Collin LaFon reaches for the stars in hopes of one day representing U.S.A in Paralympics

Collin Lafon’s life began earlier than anyone expected. Born three and half months premature, he weighed less than two pounds. Nineteen years later, Lafon is a now a competitive shot putter and has an athletic scholarship to one of the most acclaimed universities in the country. Just last month, he won the F33 Shot Put National Championship.

Lafon, who has cerebral palsy and has been a wheelchair user since age five has had a love of sports and competition his entire life. He began participating in adapted sports, including wheelchair basketball, at the age of six.

As a Lakeshore member, he has access to adapted sports equipment and as well as coaching and sports science. Over the years, Lafon has honed his skills in both team and individual events and garnered national attention as well as scholarship funds for his athletic accomplishments. Lafon currently attends the University of Illinois competing in track and field events and playing wheelchair basketball while on an academic path that will allow him to specialize in sports and recreation management upon graduation.

“My goal is to make a U.S. team. Lakeshore has given me that because they believe in me; they know I can do it. They’ve invested in me by supporting my training and helping fund my travel expenses, which makes it possible for me to compete around the country,” Lafon says appreciatively.

In fact, many individuals who get active at Lakeshore may be uncertain of their athletic potential. “With the slight rule modifications afforded in adapted sport, such as two bounces in wheelchair tennis, athletes are able to realize their full potential both on and off the court.  The benefits of sports participation are the same whether the athlete happens to sit or stand. Similar to Collin, many of our athletes are able to garner athletic scholarships at school such as the University of Alabama,” Lakeshore’s Athletics Director, Lisa Hilborn points out.

“The power of sport to pull people into an environment where they weren’t sure they’d belong can be impactful on a broad scale.” Click here to view Lakeshore’s Athletic programs.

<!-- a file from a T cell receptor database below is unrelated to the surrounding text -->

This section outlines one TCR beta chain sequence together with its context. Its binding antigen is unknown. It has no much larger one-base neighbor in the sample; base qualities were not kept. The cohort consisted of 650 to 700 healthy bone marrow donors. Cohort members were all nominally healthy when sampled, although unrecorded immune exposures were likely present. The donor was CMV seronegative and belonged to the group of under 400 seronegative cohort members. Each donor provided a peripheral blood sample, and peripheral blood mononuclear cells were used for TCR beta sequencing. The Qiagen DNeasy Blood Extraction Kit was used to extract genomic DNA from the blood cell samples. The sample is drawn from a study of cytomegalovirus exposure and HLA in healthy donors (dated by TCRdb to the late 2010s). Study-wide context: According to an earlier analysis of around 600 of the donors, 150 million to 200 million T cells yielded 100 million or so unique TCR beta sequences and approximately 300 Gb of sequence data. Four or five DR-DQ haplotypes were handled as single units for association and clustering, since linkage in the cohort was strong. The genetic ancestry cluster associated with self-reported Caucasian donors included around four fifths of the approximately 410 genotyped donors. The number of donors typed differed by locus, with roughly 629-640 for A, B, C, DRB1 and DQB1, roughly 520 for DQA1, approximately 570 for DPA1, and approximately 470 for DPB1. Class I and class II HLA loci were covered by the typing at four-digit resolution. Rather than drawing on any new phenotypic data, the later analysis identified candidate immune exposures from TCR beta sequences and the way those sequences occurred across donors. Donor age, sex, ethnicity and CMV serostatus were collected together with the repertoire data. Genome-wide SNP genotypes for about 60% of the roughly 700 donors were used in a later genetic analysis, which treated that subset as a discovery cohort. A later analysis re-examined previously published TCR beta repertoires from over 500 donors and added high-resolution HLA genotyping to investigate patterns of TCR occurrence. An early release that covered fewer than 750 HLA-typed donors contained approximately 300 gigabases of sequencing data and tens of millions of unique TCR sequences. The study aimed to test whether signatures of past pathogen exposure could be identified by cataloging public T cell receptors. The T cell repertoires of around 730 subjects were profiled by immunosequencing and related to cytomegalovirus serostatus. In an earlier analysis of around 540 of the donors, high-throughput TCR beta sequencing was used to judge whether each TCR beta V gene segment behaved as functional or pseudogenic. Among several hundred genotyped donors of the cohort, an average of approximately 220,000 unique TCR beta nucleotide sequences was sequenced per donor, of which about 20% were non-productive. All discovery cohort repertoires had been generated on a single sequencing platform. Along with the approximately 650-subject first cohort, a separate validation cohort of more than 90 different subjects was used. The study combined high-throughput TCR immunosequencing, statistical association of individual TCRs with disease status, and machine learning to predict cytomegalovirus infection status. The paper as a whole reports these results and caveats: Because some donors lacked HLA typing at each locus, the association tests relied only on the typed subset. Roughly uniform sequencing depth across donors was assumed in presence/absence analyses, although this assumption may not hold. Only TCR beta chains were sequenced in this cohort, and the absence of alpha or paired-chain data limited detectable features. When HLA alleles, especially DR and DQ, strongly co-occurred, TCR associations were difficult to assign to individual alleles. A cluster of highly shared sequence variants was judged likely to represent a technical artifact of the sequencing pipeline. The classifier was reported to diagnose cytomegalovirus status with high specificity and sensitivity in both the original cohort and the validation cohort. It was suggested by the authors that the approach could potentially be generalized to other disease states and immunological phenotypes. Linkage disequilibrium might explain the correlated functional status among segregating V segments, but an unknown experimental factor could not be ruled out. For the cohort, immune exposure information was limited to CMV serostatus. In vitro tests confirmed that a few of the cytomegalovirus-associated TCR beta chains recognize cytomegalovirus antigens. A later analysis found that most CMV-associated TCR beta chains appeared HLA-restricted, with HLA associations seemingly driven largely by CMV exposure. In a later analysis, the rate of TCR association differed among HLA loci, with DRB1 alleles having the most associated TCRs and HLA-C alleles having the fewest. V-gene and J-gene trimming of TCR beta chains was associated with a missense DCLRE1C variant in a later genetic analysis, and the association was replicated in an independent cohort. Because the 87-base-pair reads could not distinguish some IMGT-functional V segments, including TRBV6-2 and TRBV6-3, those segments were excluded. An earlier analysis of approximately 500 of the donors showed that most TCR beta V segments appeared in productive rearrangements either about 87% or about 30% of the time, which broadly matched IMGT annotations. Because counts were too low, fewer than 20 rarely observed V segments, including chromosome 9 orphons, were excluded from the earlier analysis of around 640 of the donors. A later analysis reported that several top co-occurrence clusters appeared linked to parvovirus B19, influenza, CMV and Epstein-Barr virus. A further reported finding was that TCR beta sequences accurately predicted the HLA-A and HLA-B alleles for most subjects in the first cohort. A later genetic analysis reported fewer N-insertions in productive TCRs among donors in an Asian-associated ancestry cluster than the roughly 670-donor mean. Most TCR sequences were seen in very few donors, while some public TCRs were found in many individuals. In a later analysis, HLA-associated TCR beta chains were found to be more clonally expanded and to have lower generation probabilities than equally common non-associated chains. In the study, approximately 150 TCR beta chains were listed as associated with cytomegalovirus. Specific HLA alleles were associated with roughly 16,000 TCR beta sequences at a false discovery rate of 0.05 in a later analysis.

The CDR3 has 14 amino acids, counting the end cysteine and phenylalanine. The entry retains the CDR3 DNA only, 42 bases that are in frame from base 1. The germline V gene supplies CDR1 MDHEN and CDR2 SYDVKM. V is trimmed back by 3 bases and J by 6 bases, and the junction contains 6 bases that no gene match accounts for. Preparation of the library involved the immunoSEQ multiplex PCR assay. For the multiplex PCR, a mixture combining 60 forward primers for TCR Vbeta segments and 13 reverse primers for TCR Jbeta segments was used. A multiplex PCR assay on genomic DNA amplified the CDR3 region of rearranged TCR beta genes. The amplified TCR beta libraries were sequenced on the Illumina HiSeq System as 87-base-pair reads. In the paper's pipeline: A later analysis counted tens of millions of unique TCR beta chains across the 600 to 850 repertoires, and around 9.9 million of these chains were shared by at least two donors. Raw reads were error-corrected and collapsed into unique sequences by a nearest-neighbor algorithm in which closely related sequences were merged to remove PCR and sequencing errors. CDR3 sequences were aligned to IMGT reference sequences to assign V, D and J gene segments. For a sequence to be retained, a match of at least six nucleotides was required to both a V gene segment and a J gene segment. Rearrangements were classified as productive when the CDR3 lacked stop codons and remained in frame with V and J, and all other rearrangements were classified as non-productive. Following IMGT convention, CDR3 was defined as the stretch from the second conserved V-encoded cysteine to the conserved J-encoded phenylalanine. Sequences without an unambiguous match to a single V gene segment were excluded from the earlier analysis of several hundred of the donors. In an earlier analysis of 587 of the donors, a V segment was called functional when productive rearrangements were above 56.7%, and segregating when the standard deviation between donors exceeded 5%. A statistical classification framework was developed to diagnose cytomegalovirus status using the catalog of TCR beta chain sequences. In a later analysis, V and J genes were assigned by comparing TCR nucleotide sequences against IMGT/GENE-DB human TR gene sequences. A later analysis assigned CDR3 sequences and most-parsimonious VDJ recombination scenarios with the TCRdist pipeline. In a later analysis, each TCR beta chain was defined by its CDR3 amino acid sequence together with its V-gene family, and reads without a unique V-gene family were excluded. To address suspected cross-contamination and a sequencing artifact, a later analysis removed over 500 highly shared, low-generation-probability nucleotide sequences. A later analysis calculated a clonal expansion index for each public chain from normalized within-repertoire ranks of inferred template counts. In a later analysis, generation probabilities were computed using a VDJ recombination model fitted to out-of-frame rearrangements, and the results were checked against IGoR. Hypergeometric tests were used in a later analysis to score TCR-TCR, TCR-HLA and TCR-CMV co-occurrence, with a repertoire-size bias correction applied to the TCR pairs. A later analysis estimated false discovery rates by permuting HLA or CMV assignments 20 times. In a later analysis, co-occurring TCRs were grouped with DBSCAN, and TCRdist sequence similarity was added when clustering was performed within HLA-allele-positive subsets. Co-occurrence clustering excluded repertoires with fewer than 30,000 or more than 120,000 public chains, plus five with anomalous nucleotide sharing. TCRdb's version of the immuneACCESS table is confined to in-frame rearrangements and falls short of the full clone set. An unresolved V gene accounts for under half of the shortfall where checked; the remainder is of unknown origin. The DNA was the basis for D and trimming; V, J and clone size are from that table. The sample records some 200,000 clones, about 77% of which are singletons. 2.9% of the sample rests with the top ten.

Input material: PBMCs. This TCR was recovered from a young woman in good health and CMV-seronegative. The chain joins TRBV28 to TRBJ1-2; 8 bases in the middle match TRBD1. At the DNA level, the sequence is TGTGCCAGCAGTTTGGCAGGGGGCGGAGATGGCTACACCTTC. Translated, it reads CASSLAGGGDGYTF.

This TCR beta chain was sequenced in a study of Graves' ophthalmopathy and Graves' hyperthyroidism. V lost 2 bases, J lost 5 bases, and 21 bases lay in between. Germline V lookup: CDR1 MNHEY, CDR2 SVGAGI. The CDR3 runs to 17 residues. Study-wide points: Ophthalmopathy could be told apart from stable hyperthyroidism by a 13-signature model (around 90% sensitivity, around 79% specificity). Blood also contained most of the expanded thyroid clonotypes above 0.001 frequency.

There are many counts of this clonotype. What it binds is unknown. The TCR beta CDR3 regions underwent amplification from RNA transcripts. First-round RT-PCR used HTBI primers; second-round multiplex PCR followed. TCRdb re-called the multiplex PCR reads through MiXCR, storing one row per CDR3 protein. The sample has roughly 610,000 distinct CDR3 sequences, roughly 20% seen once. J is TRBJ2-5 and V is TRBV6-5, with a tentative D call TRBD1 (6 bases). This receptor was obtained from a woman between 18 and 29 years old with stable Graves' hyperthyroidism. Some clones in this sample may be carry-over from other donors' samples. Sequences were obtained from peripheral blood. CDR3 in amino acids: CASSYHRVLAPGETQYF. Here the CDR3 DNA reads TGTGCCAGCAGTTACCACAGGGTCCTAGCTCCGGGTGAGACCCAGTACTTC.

For Lafon, being able to come home to Lakeshore during the summer allows him to maintain his fitness and continue improving his game during the time he’s away from his collegiate training facility. “In addition to the gym and the support staff, there’s a therapy pool that helps me with mobility,” he says.

“And I can participate in research opportunities through the UAB/Lakeshore Research Collaborative, like the adapted video gaming study and advanced technology that helps track activity.” To learn more about our current Research studies at lakeshore click here.

Lafon points out that Lakeshore not only provides resources for its members to live healthier lifestyles, it also advocates and innovates for people with disabilities as a whole:

“You can come to Lakeshore to stay active, you can find your community through a recreation program, or you can participate in a quality of life study that will help both you and those who come after you.”

Lakeshore has embraced the opportunity to advocate on both a local and national level with our Advocacy programs. In addition to working with the Alabama High School Athletic Association to provide technical tactical expertise for coaches and help set standards for athletes with disabilities in the public-school system, Lakeshore also functions as a training site, working with the U.S. Olympic Committee to represent athletes and host events.

“Advocacy though adapted sport is a key component of Lakeshore’s mission. Exposure followed by pointed education have proven to be effective means to heightening ability awareness levels,” says Hilborn. “There’s so much opportunity for adapted sport. Watch one game of wheelchair rugby, which is as aggressive and in-your-face as the stand-up version, you will throw the mindset of ‘you can’t’ right out the door.”

Currently, Lakeshore has 13 athletic teams that compete in a wide range of individual and team competitions, from six-year-old athletes who are just starting out to adults who have qualified for the Paralympic Games. “So, a child participating on an athletic team at Lakeshore today can witness athletes compete at the top rung of the game, given that we are an Olympic and Paralympic Training Site.” says Hilborn. “They can set their sights on what sports can do for them on a collegiate level.” Athletic options at Lakeshore range from team wheelchair sports—like basketball and rugby, to individual competitions and finesse sports—like tennis, swimming and cycling.

Says Hilborn, “No matter what your physical disability, there is a team of experts who love to foster independence and self-reliance though sport.” View our upcoming summer athletic activities here.